Penn Twp Fire adds new state-of-the-art tech, aims to cut response time
A fire station that responds to calls all across Michiana just became one of the first to roll out a new tool that could save your life. Penn Township firefighters are calling it the way of the future.
“If you're a victim you're lying there unconscious speed is of the essence so we want to be able to come get you as quickly as possible,” said Brian Kazmierzak, Chief of Training at Penn Township Fire Dept.
It’s called RevealPro and it’s a state-of-the-art thermal imaging technology to help you see everything based on how hot the object is. Penn firefighters are calling it a game changer.
They’ve spent countless hours responding to fires across parts of Michiana and now they’re using their spare time to focus on their team.
“Now we are able to equip every firefighter that goes into a burning building with a thermal imaging camera here at Penn fire,” said Kazmierzak.
Penn firefighters will be equipped with the most advanced handheld thermal imaging technology yet to help them see in the dark.
“Normally we just have our hands to rely on as we go through the building and try to search with our hands to find something. What the thermal imager does is it gives you a view of everything on a temperature scale so you can see if there's a chair in front of you, you can see if there's victim laying in front of you 10 feet,” said Kazmierzak.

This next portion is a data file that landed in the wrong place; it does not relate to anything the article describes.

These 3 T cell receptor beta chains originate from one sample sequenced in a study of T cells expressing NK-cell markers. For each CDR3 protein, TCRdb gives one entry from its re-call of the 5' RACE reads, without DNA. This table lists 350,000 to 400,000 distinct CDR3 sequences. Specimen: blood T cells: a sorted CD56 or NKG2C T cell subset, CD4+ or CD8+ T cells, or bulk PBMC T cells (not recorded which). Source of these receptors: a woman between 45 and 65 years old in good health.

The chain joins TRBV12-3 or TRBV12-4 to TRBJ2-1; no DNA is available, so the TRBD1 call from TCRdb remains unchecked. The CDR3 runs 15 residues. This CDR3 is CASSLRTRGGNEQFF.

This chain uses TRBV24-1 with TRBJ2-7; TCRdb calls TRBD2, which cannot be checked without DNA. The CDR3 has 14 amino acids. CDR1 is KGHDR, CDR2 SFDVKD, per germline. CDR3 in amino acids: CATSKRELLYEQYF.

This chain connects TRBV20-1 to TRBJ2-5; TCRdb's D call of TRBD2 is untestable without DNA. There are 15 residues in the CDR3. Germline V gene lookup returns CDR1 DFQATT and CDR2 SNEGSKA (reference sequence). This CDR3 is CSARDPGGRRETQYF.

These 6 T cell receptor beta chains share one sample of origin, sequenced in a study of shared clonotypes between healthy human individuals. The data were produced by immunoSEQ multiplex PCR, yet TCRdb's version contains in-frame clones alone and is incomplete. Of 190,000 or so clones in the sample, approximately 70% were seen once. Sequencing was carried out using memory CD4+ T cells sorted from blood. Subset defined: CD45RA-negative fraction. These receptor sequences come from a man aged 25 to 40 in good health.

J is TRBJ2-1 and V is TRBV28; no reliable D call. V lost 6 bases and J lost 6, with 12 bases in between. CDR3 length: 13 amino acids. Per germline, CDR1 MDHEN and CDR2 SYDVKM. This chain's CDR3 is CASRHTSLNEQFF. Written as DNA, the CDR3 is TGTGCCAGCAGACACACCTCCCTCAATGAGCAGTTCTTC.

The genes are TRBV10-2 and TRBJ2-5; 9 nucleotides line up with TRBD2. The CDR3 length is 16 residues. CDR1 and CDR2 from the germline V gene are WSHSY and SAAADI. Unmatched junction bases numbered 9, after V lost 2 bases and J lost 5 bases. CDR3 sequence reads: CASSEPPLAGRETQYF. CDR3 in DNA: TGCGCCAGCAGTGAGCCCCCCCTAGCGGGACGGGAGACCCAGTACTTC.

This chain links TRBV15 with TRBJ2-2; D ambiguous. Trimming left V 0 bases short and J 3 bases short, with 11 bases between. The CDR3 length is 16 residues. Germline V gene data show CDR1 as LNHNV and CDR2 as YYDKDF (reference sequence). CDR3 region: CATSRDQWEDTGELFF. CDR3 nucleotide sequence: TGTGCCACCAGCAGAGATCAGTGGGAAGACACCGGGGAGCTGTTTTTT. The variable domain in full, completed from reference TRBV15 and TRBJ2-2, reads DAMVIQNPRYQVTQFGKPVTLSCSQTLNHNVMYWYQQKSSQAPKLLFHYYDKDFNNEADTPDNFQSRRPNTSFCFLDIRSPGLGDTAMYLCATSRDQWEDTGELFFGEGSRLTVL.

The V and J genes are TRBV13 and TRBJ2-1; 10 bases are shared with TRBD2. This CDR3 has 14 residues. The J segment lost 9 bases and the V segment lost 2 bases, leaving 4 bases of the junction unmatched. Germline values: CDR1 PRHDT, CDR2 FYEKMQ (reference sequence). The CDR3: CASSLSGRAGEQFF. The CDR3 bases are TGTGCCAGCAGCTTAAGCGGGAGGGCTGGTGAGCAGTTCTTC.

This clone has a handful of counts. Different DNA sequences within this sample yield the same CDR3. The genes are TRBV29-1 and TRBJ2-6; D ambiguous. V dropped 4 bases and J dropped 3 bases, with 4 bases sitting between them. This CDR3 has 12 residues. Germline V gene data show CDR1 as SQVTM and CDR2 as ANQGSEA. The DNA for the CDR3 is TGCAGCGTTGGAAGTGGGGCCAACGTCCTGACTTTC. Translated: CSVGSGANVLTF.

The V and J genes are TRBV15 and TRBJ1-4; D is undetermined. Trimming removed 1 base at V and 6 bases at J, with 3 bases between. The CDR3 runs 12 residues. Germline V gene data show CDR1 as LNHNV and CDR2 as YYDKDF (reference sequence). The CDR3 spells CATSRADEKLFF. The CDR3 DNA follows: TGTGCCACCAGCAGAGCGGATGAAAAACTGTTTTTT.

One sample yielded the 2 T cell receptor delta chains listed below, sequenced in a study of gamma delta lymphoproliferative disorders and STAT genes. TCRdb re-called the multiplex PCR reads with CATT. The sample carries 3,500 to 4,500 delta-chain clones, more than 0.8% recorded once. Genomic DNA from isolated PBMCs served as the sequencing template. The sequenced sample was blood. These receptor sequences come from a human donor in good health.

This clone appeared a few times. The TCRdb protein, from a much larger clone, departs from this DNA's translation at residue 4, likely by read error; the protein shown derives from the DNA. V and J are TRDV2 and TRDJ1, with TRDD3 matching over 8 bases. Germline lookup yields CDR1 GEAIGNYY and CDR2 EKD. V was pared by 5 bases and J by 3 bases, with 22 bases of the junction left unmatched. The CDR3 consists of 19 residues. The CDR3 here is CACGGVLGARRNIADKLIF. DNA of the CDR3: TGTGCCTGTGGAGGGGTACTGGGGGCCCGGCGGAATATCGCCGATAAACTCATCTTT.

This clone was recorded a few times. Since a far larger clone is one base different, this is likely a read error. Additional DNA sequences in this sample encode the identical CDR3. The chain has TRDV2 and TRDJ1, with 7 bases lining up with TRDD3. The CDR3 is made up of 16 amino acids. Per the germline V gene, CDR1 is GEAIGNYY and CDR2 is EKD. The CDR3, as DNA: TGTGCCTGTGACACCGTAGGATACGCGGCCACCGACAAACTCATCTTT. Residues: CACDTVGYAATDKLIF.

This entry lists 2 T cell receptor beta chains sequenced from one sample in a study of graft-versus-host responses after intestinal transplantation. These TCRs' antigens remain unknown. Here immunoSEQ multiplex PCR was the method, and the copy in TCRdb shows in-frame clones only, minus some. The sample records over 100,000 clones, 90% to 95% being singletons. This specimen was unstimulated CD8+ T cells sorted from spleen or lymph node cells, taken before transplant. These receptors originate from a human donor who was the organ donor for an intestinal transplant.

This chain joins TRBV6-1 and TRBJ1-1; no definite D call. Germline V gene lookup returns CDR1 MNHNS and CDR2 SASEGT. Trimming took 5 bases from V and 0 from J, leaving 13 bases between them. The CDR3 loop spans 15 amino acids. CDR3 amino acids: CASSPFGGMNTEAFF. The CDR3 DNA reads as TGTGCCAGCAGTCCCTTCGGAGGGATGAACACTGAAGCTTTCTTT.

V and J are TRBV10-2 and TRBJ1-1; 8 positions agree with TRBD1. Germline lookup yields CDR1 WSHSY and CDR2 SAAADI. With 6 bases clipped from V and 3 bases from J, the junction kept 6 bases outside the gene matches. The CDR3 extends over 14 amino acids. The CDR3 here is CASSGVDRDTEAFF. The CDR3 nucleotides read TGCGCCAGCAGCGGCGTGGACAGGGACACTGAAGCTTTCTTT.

It could save your life.
“We are able to accomplish the search of a house about two thirds faster with the thermal imaging cameram,” said Kazmierzak.
Kazmierzak says their biggest goal is to keep you in mind.
"You know these are very affordable it's not something that's going to break the bank in the community for us to have them and it gives us an added peace of mind that we are going to be able to serve the public better,” said Kazmierzak.
And they’re proud of it.
“Anytime we put someone in a burning building they will have a thermal imager with them there's not a whole lot of places that can say that,” said Kazmierzak.
The first thermographic cameras began with the development of the first infrared line scanner and this was created by the U.S. Military and Texas Instruments in 1947, however reports say it took an hour to produce a single image.
Kazmierzak says when he first came in the fire service in 1997, the first thermal imaging cameras that they bought were about $27,000 a piece. Now, the RevealPro cameras cost the station $650 each, of which Penn Fire purchased 10 for their interior firefighters.